no sense, we don’t want to leave
in any case. We talk Vraja,
we laugh and cry Vraja, we know
all the birds and seasons and we don’t
envy tourists,

We don’t really know much about
the Supreme Lord’s book
but we know He’s Krsna,
God, and Radha too—
that’s a whale of learning
and rasa. A trillion light-years away
or millions of years passed as
the astronomers claim when they
look at a planet through their
telescope, life existed on Mars
and other burnt-out planets,
but now it’s gone. This
is the only one left.

I’m like that in the distance from the dhama
In my small friendly heart
from Krsna’s heart
of love.

Lord, will you reach down to me?
I’ll ask my sports coach how I can balance my
exertion headaches with my need
for exercise.

I’ll ask my counselor how to increase.
There seems no big way
the medical doctor says you
are already chanting by whatever
you do. But none of the others
really believe that. They say
it’s too naïve. But Krsna may forgive me
or give me strength,
to revive taste
for moving those old
red cherries through my
worn fingers. Used to rip holes through
the bead bags and pronouncing clearly.

Teresa of Avila said it’s very important to have a learned director or you may indulge in “silly devotions.” She sought out learned men, even if they weren’t advanced in prayer. At least they knew theoretically the right directions and would not lead her wrong. She yearned for knowledge to give foundation to her soaring visions. This seems contrary to The Dark Cloud of Unknowing, where one is advised to put knowledge aside while in meditation and simply yearn in devout passion for one word, like “love” or “God”—yearn for lover, for penetrating through the cloud of ignorance that you have allowed to come between you and God. He is merciful and wants to come to you. Hearing your ardent, desperate, persistent thumping from beneath the cloud,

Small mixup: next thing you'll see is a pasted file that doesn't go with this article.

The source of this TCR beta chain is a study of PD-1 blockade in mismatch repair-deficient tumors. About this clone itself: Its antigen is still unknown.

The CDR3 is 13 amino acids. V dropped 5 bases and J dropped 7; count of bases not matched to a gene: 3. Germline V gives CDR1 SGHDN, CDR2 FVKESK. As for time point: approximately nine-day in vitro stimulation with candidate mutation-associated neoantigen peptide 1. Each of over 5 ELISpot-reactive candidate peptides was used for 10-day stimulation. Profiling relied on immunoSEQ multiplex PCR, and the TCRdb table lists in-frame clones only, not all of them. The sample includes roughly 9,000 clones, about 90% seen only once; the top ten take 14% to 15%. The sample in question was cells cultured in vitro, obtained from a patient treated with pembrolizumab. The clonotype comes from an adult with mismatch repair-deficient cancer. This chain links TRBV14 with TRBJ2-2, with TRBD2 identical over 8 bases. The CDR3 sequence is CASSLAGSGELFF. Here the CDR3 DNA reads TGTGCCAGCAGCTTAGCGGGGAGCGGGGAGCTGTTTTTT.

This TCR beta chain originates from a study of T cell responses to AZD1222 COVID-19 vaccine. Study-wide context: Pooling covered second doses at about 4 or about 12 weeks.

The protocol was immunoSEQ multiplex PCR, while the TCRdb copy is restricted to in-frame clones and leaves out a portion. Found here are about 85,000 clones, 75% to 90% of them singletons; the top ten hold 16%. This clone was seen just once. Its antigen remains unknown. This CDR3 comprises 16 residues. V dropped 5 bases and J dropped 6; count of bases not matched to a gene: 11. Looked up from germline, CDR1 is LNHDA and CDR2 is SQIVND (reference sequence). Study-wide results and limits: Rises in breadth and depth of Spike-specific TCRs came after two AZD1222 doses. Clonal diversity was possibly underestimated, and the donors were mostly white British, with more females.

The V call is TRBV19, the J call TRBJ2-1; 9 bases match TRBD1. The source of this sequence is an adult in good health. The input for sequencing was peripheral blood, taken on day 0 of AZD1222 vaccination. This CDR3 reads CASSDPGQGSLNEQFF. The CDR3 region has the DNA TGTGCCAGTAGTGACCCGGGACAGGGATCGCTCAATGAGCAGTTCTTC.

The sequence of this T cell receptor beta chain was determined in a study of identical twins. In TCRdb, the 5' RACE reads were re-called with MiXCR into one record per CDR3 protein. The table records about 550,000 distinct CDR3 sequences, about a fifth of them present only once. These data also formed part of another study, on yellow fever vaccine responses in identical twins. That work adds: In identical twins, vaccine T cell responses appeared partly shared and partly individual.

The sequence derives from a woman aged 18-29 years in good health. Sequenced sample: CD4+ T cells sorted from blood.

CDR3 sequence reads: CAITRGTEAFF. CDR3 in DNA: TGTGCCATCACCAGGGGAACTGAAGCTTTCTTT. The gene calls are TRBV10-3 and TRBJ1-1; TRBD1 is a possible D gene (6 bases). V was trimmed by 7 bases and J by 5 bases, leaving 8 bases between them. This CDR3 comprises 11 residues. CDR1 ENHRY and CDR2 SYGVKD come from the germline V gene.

He will descend and embrace you. You need not be a scholastic. Simply a lover. An “ignorant” lover. A bulldog who won’t give up. Your prayers are imperfect. Your knuckles are bloodied, “Please Krsna, have mercy on me, a sinner.”

See how these words are serving, by imagination. Here’s a metaphor. We have a nineteen-foot boat. The water is a bit choppy, but the cork bumpers are protecting the sides of the boat when it hits the dock. All aboard, four of us. Start up the inboard engine. Hit throttles. A Johnson motor, three hundred horsepower, kicks foam. Throw the rope from the dock into the boat. Our captain starts the engine, backs up, we slowly maneuver our way through the docks and boats and into open water. The water slaps against the forward part of the hull. Is it too rough to go out? No, not so bad. We will not go speedy. Delicious spray. I wear protective mask-glasses over my prescription lenses. Put my rubber hood over my head. Smiles to one another. We are not on a killing expedition but trying to find God once again, en el alma de el querpo [in the soul of the body].


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Essays Volume 1: A Handbook for Krishna Consciousness

This collection of Satsvarūpa dāsa Goswami’s writings is comprised of essays that were originally published in Back to Godhead magazine between 1966 and 1978, and compiled in 1979 by Gita Nagari Press as the volume A Handbook for Kṛṣṇa Consciousness.